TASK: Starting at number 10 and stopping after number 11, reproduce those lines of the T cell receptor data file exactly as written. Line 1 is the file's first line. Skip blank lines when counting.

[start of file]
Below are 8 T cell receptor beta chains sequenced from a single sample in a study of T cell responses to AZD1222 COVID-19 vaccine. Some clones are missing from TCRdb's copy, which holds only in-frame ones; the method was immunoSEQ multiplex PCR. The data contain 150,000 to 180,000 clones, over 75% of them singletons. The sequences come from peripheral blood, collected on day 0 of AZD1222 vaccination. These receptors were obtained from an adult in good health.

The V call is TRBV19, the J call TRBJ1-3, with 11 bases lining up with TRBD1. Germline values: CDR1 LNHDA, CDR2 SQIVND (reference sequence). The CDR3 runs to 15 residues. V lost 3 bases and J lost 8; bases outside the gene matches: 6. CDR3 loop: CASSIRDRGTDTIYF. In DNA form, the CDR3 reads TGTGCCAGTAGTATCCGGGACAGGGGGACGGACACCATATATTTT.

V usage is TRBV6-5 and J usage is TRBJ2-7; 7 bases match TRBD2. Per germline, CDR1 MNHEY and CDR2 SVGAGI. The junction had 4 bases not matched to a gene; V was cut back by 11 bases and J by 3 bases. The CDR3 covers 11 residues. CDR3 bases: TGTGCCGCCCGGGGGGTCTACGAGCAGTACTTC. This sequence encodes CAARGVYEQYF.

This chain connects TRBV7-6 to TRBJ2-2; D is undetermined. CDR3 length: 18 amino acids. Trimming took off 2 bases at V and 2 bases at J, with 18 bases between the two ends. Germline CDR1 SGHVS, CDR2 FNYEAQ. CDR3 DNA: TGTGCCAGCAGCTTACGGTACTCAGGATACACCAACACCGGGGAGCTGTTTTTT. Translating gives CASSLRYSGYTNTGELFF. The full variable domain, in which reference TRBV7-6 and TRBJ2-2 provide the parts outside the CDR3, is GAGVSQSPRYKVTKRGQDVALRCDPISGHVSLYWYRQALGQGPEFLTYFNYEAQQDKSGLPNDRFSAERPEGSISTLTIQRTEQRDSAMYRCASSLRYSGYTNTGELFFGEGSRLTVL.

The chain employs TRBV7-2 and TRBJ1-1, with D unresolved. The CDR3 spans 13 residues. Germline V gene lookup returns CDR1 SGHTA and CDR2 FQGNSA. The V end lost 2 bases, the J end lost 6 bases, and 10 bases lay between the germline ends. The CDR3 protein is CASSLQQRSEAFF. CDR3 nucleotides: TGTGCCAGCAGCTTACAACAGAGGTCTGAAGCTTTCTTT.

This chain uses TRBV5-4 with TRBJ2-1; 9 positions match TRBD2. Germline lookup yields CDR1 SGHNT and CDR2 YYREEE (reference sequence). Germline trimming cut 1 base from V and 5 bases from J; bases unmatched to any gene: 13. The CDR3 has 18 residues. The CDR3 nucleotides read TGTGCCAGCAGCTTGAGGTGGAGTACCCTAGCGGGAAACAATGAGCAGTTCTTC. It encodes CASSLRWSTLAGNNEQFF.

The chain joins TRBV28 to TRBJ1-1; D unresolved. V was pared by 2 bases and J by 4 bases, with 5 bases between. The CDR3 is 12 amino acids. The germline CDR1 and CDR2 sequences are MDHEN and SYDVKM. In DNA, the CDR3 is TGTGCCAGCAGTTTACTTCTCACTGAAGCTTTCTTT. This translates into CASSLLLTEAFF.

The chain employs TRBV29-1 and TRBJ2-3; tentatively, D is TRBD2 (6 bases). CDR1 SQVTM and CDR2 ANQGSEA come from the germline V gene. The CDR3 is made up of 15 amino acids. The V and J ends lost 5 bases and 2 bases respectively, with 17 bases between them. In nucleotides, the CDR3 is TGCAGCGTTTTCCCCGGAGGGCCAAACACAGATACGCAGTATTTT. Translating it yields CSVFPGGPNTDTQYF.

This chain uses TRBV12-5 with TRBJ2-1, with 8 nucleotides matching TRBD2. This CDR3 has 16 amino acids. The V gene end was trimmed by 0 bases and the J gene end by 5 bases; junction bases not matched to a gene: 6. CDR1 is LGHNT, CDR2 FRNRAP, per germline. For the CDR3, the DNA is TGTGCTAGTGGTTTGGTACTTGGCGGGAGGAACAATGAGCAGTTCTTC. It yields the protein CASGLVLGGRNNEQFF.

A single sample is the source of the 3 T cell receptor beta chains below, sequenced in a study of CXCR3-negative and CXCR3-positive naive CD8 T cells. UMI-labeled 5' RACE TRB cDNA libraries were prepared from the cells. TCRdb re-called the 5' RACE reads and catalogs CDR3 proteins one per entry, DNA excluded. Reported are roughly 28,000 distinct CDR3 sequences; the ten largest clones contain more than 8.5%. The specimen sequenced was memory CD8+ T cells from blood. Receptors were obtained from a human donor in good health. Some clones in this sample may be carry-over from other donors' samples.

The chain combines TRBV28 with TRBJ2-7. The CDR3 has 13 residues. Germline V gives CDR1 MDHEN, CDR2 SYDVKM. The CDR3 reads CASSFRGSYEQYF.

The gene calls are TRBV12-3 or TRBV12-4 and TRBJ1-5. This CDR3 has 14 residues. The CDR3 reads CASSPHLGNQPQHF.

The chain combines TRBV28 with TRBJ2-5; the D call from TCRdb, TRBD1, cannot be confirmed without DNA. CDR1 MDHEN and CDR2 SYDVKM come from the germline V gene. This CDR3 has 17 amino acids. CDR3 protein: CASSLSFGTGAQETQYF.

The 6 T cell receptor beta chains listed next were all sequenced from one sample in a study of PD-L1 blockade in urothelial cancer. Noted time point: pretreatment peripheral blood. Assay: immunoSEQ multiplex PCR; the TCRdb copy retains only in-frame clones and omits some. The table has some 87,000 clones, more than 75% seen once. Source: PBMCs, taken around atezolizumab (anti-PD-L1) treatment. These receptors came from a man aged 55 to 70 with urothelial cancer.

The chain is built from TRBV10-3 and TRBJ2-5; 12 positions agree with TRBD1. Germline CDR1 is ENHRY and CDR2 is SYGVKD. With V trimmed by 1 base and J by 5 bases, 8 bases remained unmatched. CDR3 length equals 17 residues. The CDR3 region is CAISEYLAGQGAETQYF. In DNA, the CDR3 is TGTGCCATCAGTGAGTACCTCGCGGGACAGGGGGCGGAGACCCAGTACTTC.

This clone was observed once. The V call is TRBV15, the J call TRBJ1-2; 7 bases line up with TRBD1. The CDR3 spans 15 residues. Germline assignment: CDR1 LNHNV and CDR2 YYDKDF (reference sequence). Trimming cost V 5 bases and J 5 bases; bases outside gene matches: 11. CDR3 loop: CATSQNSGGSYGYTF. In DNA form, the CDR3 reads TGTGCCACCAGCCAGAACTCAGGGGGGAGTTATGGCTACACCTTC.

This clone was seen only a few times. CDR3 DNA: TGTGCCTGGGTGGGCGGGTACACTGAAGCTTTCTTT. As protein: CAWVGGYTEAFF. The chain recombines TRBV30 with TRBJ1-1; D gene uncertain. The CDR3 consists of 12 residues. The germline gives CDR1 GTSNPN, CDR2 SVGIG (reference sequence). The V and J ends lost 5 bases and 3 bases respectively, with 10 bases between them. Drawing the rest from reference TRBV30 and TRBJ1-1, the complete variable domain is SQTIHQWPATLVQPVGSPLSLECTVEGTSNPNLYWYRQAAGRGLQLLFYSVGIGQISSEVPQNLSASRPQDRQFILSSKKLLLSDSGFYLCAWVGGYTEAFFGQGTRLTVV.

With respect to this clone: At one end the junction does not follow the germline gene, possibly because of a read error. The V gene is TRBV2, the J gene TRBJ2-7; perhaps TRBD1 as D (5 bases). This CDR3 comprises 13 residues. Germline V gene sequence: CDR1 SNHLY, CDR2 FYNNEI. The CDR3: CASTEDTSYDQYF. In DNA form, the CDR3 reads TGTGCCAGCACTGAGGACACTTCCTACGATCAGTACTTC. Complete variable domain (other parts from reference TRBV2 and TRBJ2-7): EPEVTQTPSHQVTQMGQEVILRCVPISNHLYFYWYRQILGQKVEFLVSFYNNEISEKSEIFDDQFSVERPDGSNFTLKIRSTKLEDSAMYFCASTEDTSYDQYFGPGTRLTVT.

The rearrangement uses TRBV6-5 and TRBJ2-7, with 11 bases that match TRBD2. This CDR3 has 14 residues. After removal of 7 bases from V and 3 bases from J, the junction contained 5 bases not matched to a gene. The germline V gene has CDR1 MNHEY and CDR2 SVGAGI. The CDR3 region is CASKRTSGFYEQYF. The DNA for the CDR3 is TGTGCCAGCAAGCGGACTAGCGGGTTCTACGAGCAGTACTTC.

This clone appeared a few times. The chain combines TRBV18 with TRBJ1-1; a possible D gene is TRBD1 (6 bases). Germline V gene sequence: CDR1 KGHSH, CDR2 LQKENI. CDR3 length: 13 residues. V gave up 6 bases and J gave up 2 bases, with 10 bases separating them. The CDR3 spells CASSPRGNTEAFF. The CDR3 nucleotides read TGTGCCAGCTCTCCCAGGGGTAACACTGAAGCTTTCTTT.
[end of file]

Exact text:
A single sample is the source of the 3 T cell receptor beta chains below, sequenced in a study of CXCR3-negative and CXCR3-positive naive CD8 T cells. UMI-labeled 5' RACE TRB cDNA libraries were prepared from the cells. TCRdb re-called the 5' RACE reads and catalogs CDR3 proteins one per entry, DNA excluded. Reported are roughly 28,000 distinct CDR3 sequences; the ten largest clones contain more than 8.5%. The specimen sequenced was memory CD8+ T cells from blood. Receptors were obtained from a human donor in good health. Some clones in this sample may be carry-over from other donors' samples.

The chain combines TRBV28 with TRBJ2-7. The CDR3 has 13 residues. Germline V gives CDR1 MDHEN, CDR2 SYDVKM. The CDR3 reads CASSFRGSYEQYF.